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Two 7.5 by 7.5 by 1.57 mm printed circuit boards conditioned to 23 0.5 C and 50 5 % relative humidity for a minimum of 24 hours are placed 2 cm apart in a vertical orientation. The line burner is centered 1.5 cm below the PC board assembly, perpendicular to the PC boards. This setup is shown in Figure 44 and 5. The specimen assembly is elevated 2.5 cm off of the platform of the load cell to accommodate the location of the line burner. The line burner valley is 3 cm wide and the valley running parallel to the PC boards is 2.5 cm wide. The specimen assembly is placed such that the PC boards are over the 2.5 cm valley. The requirements for the line burner are described in section 5 of ATIS T1.319. It is constructed of type 304 stainless steel tubing with a nominal 9.5 mm diameter and one end welded closed. Eleven holes, 2.78 0.1 mm in diameter, with 13 mm spacing on center are drilled through one side of the tube, starting 13 mm from the welded end of the tube. Compression fittings are used to connect the burner to the output of the fuel assembly. Ultra high purity methane is used.

Figure 4 Photos of PC board fire source assembly.

Figure 5 Line burner attached to ring stand. The PC board assembly and line burner are positioned as described above. The position of the base of the material is approximately 2.5 cm higher than the base of the hood curtain. To begin this test, the line burner is ignited, and the methane flow is brought up to 5 scfh to provide a 65

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mm flame height. All recording instruments are initiated and the flame of the line burner is allowed to burn for 1 minute to stabilize before the printed circuit boards are placed on top. The PC boards are placed above the center of the line burner, oriented perpendicular to the line burner. The line burner remains on for the duration of the test because the PC boards will not sustain a flame without an external heat source. The tests are run until smoke production from the printed circuit boards stops. This procedure is shown in Figure 6. Three tests are conducted to evaluate test repeatability.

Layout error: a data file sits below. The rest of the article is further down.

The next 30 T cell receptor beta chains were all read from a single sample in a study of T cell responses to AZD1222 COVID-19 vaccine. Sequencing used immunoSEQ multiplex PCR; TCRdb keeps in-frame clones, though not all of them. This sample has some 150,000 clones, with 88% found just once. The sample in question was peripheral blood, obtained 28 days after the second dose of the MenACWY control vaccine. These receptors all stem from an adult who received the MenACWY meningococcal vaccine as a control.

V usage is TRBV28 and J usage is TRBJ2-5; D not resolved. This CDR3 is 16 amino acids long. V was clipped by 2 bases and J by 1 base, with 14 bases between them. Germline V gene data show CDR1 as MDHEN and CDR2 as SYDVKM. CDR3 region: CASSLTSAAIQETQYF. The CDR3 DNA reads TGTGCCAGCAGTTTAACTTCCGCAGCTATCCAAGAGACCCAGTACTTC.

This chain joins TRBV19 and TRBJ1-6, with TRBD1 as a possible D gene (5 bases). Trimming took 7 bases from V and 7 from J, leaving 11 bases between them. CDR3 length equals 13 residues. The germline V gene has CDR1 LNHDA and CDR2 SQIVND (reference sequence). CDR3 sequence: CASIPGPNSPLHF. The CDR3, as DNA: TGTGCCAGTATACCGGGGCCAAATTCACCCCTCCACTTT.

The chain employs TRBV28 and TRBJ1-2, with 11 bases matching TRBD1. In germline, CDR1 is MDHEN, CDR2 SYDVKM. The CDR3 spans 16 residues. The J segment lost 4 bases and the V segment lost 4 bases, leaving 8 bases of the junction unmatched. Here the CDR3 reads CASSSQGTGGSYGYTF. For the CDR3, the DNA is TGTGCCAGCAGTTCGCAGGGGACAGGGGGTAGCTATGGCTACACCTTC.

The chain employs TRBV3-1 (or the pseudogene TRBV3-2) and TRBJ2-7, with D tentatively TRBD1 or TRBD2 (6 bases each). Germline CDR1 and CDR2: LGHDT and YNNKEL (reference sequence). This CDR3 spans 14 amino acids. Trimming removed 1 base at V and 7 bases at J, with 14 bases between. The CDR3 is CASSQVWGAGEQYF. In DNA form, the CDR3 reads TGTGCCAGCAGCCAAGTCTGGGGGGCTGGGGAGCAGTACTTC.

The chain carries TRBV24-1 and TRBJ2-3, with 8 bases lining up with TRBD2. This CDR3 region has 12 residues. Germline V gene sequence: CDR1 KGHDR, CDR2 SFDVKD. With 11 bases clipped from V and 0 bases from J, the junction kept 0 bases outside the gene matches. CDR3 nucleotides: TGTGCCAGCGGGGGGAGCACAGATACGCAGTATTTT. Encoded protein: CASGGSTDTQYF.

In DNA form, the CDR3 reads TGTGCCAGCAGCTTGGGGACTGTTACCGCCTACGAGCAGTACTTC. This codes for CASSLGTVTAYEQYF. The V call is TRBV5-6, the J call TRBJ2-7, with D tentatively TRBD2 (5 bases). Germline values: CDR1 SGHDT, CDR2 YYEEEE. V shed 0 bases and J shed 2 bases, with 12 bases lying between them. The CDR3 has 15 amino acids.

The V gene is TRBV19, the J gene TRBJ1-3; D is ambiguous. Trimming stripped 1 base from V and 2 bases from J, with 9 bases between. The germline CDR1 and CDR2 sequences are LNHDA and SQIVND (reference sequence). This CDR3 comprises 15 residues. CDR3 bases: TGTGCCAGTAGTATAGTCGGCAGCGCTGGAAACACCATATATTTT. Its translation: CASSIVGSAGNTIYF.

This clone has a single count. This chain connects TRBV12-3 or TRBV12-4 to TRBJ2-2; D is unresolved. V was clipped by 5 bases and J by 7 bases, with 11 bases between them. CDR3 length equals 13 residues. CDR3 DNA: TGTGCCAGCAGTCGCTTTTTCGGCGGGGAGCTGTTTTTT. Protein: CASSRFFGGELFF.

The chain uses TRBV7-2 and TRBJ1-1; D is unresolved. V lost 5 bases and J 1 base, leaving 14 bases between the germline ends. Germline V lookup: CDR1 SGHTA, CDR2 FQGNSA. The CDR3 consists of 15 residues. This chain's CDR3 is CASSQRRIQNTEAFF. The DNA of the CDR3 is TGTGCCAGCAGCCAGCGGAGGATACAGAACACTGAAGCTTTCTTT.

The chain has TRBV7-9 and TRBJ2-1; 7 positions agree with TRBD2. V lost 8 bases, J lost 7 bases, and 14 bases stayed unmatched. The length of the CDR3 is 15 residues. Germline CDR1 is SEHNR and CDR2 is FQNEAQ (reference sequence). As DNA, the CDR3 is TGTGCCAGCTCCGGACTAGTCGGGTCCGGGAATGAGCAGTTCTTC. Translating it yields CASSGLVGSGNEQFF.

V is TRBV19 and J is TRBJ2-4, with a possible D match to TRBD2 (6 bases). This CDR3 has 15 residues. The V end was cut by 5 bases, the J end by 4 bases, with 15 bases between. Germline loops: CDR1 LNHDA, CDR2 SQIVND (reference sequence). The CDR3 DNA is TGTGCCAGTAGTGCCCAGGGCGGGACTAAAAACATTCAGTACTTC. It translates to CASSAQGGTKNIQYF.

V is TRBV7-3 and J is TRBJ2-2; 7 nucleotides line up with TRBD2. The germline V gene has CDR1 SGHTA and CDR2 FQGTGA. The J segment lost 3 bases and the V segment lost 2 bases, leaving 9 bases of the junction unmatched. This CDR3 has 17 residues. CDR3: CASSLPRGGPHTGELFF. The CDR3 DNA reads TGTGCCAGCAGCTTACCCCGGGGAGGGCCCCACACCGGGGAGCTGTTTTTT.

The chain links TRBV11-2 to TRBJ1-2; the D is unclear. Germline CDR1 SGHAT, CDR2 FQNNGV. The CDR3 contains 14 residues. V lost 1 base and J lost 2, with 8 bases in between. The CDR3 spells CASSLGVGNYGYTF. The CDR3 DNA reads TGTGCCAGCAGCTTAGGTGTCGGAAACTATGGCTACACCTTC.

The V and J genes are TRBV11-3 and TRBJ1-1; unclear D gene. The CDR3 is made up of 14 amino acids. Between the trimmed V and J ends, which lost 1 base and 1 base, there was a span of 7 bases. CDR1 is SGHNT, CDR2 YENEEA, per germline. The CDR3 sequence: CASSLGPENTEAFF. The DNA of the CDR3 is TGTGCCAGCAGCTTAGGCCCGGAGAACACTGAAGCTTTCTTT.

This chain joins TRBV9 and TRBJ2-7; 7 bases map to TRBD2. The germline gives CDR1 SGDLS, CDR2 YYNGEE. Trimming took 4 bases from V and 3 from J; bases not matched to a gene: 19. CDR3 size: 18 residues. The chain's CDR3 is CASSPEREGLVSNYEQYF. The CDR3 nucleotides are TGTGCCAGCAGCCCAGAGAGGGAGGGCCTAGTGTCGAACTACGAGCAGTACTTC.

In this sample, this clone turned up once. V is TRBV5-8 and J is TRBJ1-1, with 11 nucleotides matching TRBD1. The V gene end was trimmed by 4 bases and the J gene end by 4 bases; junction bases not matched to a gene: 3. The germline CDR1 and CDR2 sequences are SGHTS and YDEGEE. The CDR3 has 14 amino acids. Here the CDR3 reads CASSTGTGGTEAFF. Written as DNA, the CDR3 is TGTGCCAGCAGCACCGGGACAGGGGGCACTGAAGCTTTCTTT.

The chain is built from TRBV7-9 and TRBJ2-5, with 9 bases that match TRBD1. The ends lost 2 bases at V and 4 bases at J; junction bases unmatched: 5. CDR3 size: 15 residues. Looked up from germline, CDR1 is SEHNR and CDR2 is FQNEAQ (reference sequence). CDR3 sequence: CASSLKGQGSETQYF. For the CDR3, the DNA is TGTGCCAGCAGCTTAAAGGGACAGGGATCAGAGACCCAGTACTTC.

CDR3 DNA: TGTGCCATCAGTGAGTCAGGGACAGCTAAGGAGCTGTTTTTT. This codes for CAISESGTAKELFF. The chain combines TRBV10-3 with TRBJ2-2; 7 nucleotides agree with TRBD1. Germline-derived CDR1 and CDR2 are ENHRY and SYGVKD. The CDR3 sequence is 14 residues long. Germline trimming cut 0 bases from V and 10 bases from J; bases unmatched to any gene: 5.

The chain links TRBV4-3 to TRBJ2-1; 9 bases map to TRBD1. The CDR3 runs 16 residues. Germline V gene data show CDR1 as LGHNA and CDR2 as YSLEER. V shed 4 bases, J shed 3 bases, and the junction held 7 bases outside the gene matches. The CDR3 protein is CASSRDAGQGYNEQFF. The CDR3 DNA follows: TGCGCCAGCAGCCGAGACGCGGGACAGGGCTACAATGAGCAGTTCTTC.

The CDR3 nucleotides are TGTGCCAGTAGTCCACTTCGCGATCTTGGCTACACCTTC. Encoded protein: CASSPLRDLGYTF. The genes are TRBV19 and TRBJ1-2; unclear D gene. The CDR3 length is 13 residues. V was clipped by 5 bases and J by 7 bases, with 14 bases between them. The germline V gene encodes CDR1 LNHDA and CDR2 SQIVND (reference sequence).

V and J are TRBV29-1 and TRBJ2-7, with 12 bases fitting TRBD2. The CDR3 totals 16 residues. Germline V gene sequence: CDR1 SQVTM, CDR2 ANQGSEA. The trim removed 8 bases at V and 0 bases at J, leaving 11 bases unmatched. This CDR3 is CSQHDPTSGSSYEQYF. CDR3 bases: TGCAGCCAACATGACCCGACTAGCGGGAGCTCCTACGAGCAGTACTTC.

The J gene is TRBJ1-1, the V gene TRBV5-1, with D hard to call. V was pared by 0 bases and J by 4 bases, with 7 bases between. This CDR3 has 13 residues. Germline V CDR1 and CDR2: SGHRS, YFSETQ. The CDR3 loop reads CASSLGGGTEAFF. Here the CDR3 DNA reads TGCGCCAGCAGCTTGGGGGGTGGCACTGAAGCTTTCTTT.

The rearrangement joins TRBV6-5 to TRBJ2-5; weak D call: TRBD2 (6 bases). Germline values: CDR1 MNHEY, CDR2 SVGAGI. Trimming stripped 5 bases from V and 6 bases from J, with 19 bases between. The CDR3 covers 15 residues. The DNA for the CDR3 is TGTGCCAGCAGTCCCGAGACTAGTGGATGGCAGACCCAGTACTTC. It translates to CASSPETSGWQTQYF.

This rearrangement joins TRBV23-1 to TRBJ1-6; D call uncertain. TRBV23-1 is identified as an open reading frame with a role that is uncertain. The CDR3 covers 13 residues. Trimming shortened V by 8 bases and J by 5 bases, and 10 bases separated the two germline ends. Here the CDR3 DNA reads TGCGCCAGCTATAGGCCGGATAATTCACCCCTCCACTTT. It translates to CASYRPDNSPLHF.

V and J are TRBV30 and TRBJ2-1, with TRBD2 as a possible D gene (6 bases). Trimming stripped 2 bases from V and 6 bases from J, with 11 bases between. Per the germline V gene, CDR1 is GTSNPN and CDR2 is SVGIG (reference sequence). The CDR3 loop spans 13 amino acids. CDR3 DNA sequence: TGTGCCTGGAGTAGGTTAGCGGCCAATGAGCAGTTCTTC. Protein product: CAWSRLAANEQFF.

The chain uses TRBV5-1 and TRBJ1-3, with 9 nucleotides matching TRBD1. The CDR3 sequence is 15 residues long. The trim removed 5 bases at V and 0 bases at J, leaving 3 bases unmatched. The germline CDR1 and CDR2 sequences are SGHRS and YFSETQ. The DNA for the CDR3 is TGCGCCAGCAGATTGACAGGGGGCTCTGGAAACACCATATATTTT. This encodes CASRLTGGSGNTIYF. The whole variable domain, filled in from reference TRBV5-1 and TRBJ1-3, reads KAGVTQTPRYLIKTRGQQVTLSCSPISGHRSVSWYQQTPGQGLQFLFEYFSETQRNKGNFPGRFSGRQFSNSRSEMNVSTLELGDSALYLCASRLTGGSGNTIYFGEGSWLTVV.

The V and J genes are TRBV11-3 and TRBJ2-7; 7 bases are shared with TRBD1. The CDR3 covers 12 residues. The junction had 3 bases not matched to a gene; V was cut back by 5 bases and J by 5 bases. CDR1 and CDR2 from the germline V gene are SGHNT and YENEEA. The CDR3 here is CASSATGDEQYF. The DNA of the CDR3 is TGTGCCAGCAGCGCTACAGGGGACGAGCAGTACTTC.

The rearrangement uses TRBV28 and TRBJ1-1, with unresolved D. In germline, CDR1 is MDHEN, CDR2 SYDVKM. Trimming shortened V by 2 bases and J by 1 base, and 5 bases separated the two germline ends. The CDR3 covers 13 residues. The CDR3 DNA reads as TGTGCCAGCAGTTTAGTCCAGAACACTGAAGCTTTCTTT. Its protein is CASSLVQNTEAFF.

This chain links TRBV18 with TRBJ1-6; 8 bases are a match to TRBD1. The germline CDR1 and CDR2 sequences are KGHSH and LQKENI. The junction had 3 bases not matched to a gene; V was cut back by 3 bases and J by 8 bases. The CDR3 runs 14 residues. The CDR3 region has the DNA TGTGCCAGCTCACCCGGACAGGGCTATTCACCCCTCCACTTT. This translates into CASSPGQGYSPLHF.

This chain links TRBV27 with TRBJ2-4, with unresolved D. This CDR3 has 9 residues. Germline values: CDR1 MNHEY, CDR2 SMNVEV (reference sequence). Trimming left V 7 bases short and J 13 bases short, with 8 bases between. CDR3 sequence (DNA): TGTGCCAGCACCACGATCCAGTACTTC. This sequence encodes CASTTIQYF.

Figure 6 Photos of PC board fire source assembly during testing. 2.3.4 Computer Case ABS Plastic The computer case material is representative of the materials used as external casing for electronics equipment. The 50 W ignition source specified in UL 94 is used and the specimen setup is also similar to that specified in UL 94. The specimen is 125 mm tall by 13 mm wide by 3.5 mm thick and is conditioned for a minimum of 24 hours at 23 0.5 C and 50 5 % relative humidity. The specimen is wrapped in a 6 by 15 cm piece of hexagonal wire mesh to prevent dripping, which causes significant inconsistencies with smoke output and mass loss readings. The additional length of hexagonal wire mesh is held by a clamp and the material is suspended above the UL 94 Bunsen burner. The top of the burner is positioned 1 cm from the bottom of the specimen. The specimen, test setup, and test are shown in Figure 7. The ring stand and clamp are placed on top of the load cell platform and the computer case specimen is secured into the clamp. The specimen is positioned so that it is completely vertical. The second ring stand and test tube clamp are placed on top of the load cell on the opposite side of the specimen from the other ring stand. The UL 94 burner is clamped onto the ring stand and positioned 1 cm from the base of the plastic strand. The burner is then swung away from the assembly and the methane flow is adjusted to 105 ml/min with a backpressure of less than 10 inches of water. A 20 mm flame is produced and then adjusted until the yellow tip disappears. The flame is then re-measured to ensure the proper height. All recording instruments are activated and the burner is swung back into place beneath the material, approaching from the wider side. The burner maintains 1 cm from the bottom of the specimen and remains ignited for the duration of the test. If any material begins to sag down from the wire, the burner is pulled

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down slightly to maintain the 1 cm distance to prevent the material from getting into the burner tube. Three tests are operated for 5 minutes until smoke production stops.